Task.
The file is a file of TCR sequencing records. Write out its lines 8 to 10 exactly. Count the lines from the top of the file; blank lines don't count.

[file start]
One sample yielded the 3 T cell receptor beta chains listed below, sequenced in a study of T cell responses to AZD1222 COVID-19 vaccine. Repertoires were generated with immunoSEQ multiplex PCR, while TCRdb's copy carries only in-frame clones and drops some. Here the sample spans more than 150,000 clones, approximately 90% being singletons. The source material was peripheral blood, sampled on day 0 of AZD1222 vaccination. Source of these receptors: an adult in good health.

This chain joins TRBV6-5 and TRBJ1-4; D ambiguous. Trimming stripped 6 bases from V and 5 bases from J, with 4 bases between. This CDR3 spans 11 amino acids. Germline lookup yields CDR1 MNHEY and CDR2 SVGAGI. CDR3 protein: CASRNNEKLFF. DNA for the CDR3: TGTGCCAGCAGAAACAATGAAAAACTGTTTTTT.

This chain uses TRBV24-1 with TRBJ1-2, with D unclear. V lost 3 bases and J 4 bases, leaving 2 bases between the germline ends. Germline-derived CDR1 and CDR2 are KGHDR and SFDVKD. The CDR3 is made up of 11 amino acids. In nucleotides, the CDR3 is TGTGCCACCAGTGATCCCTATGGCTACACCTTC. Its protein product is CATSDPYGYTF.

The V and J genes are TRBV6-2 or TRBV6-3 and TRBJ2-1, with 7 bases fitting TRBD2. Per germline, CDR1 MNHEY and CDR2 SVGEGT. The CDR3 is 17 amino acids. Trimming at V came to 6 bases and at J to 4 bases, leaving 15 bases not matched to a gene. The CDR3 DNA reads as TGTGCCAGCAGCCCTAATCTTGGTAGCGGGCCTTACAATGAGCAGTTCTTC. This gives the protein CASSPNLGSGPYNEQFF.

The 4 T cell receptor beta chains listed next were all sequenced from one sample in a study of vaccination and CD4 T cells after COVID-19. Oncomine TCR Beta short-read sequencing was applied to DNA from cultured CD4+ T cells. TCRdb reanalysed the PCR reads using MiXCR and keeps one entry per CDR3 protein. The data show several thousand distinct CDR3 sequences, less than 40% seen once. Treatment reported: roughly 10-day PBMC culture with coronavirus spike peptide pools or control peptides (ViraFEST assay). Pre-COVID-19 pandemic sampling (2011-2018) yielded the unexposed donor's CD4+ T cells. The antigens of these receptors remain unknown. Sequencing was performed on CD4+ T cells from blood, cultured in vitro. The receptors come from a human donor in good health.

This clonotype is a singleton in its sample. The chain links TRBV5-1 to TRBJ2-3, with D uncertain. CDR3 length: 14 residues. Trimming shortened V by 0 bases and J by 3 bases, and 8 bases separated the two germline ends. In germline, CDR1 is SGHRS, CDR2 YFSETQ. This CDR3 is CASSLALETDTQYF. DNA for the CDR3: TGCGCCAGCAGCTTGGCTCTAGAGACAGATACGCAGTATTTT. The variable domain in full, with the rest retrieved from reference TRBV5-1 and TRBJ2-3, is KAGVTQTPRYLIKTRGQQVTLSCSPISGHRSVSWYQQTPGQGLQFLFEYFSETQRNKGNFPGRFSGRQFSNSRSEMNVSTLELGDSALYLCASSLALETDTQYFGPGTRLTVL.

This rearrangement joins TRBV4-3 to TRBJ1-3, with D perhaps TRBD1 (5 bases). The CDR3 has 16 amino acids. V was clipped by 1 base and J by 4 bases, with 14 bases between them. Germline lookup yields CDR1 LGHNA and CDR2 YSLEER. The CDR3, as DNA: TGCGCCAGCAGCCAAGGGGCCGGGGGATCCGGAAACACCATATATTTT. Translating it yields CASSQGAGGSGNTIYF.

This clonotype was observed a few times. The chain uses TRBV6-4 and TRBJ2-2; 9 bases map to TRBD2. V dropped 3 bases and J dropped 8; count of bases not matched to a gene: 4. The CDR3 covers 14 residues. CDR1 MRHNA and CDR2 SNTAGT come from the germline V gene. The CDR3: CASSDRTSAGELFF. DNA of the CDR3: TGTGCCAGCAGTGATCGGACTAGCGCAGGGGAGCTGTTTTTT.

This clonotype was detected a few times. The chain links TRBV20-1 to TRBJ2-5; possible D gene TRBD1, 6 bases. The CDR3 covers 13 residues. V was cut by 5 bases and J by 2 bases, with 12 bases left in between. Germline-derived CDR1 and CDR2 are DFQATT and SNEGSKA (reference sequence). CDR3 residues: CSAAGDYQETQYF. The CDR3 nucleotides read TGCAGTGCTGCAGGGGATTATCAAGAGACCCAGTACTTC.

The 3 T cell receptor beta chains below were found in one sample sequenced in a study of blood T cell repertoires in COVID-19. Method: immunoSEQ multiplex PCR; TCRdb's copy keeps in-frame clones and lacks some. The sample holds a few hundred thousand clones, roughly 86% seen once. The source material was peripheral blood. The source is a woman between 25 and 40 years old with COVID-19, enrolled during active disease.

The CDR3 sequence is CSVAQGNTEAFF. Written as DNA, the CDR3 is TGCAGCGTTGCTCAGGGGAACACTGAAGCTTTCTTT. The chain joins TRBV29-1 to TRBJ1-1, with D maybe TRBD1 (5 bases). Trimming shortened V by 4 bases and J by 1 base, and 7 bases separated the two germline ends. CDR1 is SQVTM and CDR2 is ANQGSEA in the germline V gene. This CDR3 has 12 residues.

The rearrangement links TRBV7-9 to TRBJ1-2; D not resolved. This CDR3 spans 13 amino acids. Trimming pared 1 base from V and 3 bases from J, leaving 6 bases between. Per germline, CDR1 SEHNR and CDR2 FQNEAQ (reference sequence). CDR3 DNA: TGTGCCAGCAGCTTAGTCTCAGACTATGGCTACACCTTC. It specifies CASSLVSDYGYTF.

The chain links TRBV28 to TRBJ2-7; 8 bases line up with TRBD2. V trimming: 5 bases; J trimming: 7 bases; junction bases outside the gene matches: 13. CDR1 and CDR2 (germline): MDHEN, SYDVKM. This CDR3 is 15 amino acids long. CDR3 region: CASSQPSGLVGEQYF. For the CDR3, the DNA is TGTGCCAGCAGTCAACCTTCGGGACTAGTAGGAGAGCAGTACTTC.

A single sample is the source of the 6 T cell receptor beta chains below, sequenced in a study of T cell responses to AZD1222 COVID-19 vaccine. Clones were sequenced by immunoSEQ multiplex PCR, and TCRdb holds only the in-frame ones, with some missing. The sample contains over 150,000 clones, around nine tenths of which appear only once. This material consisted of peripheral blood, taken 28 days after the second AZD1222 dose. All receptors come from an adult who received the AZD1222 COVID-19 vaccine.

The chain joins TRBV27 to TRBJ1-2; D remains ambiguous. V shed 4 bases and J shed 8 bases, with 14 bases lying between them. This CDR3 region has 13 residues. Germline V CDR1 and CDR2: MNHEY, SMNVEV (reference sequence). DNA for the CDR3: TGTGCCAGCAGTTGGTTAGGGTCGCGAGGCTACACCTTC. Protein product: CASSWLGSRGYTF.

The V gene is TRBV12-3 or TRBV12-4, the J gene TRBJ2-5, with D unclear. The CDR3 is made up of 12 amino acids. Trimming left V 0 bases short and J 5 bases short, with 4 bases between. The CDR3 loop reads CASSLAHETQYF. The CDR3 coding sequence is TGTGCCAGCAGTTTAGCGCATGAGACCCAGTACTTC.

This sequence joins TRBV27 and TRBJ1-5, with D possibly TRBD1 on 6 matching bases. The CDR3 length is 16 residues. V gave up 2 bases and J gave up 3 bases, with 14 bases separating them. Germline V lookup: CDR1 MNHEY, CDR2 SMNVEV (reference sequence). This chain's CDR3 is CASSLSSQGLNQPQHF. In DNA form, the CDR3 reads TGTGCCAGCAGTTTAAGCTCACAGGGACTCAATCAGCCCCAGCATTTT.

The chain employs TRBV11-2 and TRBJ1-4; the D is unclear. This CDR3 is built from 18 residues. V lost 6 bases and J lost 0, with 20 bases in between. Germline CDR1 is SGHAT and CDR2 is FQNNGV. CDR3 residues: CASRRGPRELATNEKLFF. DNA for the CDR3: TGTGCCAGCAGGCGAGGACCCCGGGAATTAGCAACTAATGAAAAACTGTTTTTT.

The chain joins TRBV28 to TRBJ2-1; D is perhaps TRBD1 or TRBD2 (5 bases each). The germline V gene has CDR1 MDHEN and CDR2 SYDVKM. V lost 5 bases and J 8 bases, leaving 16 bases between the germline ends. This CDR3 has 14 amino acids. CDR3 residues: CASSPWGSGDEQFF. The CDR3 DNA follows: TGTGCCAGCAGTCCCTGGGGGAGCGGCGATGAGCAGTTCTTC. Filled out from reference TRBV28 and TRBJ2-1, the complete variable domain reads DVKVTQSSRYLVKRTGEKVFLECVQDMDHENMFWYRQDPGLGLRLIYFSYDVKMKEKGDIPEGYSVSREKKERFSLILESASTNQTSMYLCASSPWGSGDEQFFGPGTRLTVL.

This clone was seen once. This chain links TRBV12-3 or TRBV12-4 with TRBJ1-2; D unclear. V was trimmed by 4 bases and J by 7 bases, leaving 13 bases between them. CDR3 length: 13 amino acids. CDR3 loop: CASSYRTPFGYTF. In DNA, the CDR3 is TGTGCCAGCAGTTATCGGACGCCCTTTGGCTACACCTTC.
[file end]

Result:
This clonotype was observed a few times. The chain uses TRBV6-4 and TRBJ2-2; 9 bases map to TRBD2. V dropped 3 bases and J dropped 8; count of bases not matched to a gene: 4. The CDR3 covers 14 residues. CDR1 MRHNA and CDR2 SNTAGT come from the germline V gene. The CDR3: CASSDRTSAGELFF. DNA of the CDR3: TGTGCCAGCAGTGATCGGACTAGCGCAGGGGAGCTGTTTTTT.

This clonotype was detected a few times. The chain links TRBV20-1 to TRBJ2-5; possible D gene TRBD1, 6 bases. The CDR3 covers 13 residues. V was cut by 5 bases and J by 2 bases, with 12 bases left in between. Germline-derived CDR1 and CDR2 are DFQATT and SNEGSKA (reference sequence). CDR3 residues: CSAAGDYQETQYF. The CDR3 nucleotides read TGCAGTGCTGCAGGGGATTATCAAGAGACCCAGTACTTC.

The 3 T cell receptor beta chains below were found in one sample sequenced in a study of blood T cell repertoires in COVID-19. Method: immunoSEQ multiplex PCR; TCRdb's copy keeps in-frame clones and lacks some. The sample holds a few hundred thousand clones, roughly 86% seen once. The source material was peripheral blood. The source is a woman between 25 and 40 years old with COVID-19, enrolled during active disease.